5 Things Oregon: Opioids, OHA RFA, YouScript

Welcome back to Medicaid, Lori Coyner. And congratulations on making that recruitment come to fruition, Pat Allen!  With that, we’ll get right to the items we’re following in Oregon health care for the month of December, 2018.

DJ 5 Things SignatureWith help from Sara Gentzler, Marjie High
and Emily Boerger

 

 

1. Opioid crisis audit

On Tuesday, Secretary of State Dennis Richardson released on audit on the opioid crisis in Oregon, through the OHA’s Prescription Drug Monitoring Program (PDMP). According to the audit, Oregon ranks last for adults and second-to-last for adolescents when it comes to access to substance use disorder treatment and services. Oregon also has the highest rate of senior hospitalization related to opioid issues.

“Many opioid deaths are preventable, but OHA is trying to fight this crisis with one hand tied behind its back,” said Richardson. He recommends changing Oregon law to utilize the PDMP more effectively — by allowing more information to be collected and allowing key players to access the information.

 

2. An update on CCO 2.0

As part of CCO 2.0, the Oregon Health Authority recently announced that service areas will be defined by counties for the 2020-2024 contract period.  nine of the current CCOs have boundaries that don’t follow county lines. This announcement came on the same day that OHA closed public comment on policy making related to the new CCO contracts.

With the RFA for the new CCO contracts set to be released in January, the Oregon Health Authority recently held a technical forum to discuss potential changes to member enrollment policy. New enrollment policy will become necessary as there will likely be areas where CCOs are different after the new contracts are awarded. OHA also laid out a series of potential rate setting methodology changes at the forum. Final decisions on these changes will be revealed when the RFA is released.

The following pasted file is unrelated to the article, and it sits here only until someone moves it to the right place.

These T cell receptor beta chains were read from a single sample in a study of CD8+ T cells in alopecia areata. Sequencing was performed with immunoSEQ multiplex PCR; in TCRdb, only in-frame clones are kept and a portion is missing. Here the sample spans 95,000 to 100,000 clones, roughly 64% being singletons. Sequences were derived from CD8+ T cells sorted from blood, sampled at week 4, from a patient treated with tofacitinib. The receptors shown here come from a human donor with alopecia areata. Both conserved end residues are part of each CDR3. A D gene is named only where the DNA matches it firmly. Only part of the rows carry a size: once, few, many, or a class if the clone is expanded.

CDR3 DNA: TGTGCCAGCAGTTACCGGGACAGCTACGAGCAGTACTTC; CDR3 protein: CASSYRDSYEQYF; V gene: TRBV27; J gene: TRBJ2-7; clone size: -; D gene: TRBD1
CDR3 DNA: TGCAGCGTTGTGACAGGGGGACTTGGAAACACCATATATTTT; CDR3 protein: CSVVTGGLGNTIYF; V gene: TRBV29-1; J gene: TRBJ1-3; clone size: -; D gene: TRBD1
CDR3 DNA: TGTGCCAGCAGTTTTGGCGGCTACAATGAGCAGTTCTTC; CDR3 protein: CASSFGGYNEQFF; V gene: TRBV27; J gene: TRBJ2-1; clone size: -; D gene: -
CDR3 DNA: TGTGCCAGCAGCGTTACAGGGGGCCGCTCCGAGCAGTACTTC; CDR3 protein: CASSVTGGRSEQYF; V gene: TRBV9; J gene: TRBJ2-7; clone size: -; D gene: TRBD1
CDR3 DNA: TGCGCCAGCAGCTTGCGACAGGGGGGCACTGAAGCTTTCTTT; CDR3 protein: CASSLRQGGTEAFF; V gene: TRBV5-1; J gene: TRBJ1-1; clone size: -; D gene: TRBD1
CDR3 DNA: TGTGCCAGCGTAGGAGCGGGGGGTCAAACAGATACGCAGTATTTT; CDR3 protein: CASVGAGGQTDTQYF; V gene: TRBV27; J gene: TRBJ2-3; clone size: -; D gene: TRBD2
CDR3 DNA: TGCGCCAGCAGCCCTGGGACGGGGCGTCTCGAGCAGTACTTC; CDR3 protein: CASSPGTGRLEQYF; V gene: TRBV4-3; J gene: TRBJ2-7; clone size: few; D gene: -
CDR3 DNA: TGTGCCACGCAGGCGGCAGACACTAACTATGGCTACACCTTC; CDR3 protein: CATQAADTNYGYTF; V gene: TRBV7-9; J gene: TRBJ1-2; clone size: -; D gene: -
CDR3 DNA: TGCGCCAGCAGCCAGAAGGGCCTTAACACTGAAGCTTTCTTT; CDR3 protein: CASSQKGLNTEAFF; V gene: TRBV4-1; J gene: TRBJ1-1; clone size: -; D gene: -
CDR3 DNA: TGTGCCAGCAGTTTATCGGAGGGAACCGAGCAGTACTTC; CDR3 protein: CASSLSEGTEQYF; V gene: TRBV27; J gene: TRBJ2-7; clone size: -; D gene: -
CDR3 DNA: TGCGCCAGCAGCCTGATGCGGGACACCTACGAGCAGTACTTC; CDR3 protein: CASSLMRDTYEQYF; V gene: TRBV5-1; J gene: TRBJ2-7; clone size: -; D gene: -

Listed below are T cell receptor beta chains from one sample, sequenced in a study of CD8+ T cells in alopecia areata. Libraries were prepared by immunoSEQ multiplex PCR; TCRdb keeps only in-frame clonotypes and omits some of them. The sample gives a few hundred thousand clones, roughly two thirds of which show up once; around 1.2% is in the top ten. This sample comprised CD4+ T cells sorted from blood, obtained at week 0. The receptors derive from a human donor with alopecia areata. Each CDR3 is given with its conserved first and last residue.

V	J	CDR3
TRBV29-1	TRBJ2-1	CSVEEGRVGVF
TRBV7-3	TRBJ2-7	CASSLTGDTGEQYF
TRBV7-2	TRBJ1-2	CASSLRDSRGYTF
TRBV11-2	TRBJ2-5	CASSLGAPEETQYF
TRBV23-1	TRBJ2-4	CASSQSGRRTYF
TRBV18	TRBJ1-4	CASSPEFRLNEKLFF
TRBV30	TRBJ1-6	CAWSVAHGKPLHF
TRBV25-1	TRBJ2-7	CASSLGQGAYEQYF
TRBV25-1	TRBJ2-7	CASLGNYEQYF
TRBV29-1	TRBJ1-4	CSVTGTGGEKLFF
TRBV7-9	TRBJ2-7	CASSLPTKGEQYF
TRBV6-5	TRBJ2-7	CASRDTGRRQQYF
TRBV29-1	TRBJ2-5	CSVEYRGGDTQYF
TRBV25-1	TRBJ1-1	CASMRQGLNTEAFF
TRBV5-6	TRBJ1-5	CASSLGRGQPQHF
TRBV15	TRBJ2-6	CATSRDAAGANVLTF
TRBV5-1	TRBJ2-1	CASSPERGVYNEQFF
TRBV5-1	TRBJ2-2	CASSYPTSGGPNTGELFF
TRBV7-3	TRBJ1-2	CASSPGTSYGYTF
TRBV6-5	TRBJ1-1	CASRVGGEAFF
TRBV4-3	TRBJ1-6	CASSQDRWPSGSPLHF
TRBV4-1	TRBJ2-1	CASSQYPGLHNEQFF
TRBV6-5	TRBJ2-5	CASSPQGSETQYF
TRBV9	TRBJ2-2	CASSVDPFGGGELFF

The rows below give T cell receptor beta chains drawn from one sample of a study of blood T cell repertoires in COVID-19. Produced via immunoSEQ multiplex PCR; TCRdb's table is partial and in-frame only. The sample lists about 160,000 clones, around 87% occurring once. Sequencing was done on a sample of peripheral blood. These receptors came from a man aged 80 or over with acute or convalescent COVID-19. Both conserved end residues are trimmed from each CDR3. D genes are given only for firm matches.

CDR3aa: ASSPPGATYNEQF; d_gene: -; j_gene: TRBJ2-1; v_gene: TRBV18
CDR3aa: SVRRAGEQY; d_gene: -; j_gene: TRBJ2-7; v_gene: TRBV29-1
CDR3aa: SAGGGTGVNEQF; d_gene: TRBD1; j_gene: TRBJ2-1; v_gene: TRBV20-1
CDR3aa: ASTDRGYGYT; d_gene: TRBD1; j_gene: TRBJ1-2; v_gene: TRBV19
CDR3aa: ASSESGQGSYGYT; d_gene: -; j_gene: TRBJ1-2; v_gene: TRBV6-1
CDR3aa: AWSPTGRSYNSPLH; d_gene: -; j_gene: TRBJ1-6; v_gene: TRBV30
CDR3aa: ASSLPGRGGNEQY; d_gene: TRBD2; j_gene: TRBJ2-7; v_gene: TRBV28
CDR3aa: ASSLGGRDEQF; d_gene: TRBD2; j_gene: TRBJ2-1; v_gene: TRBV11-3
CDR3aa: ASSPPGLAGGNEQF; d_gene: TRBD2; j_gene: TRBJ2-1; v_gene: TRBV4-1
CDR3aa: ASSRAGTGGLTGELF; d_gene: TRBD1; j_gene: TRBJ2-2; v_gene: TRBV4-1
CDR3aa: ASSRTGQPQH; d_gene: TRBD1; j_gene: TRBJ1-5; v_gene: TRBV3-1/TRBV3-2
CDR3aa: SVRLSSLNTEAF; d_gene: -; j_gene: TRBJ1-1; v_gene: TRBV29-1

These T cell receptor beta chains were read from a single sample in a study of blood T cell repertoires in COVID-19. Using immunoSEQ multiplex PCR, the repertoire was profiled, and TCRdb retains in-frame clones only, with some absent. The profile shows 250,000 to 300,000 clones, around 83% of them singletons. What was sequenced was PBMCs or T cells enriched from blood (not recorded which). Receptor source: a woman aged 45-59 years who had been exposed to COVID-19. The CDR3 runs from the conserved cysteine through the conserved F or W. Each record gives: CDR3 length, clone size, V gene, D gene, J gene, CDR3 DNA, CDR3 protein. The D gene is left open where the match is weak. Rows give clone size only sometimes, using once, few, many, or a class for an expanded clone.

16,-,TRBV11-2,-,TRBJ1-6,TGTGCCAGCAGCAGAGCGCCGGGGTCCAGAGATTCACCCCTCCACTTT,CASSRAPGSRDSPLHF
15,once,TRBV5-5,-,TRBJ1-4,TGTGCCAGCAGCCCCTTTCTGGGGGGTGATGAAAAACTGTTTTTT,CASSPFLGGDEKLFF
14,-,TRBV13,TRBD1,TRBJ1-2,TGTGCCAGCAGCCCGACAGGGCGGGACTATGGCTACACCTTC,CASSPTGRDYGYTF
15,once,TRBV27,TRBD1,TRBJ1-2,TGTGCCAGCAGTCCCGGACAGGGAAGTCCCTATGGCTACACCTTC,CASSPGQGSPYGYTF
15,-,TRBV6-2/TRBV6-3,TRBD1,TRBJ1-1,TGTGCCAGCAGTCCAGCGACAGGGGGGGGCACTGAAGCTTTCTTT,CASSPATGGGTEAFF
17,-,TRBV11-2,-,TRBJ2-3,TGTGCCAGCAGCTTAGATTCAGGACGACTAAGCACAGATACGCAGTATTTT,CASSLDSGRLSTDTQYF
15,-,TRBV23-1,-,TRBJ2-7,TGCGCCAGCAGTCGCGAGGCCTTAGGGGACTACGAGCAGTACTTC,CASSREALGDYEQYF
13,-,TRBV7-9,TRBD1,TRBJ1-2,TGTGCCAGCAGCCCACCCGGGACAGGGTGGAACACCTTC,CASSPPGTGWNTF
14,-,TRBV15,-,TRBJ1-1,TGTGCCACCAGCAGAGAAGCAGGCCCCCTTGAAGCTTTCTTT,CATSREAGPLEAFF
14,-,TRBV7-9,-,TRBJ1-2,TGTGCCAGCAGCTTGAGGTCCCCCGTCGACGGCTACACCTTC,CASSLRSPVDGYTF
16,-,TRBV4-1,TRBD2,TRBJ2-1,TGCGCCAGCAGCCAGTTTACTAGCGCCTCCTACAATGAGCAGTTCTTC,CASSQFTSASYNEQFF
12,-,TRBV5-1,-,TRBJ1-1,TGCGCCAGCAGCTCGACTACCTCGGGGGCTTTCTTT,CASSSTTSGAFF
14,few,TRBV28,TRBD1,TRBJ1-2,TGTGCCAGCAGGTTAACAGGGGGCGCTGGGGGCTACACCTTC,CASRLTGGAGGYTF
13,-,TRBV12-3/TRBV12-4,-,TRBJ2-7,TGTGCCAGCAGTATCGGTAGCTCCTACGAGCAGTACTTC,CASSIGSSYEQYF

3. Governor Kate Brown’s proposed budget would reform OHP funding

Oregon Governor Kate Brown’s proposed general fund and lottery budget for 2019-21 would boost funding for Human Services agencies from the General Fund by over 16 percent  compared to the last biennium. Included in the budget are reforms that would change how Oregon’s Medicaid program, the Oregon Health Plan, is funded.

The proposed OHP funding reforms are an area of focus in Brown’s budget and policy agenda for the coming biennium, as well. Reforms would include increasing the hospital assessment tax for some hospitals, reinstating and broadening the current insurance and managed care tax, and raising taxes on tobacco products.

4.  Video: Kristine Ashcraft, YouScript

Kristine Ashcraft is the Chief Executive Officer of YouScript, a company dedicated to precision medication management. She joins us in this edition of “What They’re Watching” to discuss pharmacogenetic testing.

“[YouScript has] a patented score that actually staff ranks patients that are most likely to benefit from genetic tests to optimize their drugs and doses, and we provide real-time drug and dose optimization guidance based on genetics and everything else the patient is taking. I think it’s the first time we’ve actually moved beyond binary interaction alerts, which have been the standard for about 40 years, to understand holistically all of the different factors that can impact medication response including genetics.”

5.  Oregon Health Policy Board discuss State Housing Plan

Last week, the Oregon Health Policy Board held their monthly meeting where they discussed the future of health and housing in Oregon. Oregon Housing and Community Services (OHCS) delivered a presentation at the meeting during which they discussed the need for permanent supportive housing, as well as their policy priorities to meet their 2019-2023 goal to create permanent housing for 1,000 or more Oregonians.

According to the presentation, investing in permanent supportive housing is proven to reduce chronic homelessness and lower barriers to housing stability. It’s also a cost-effective intervention – in-patient stays in a state hospital cost $888 per night, an emergency room visit costs $500 on average, a night in Washington County Jail costs $125 a night, but supportive housing costs $59-$64 per night.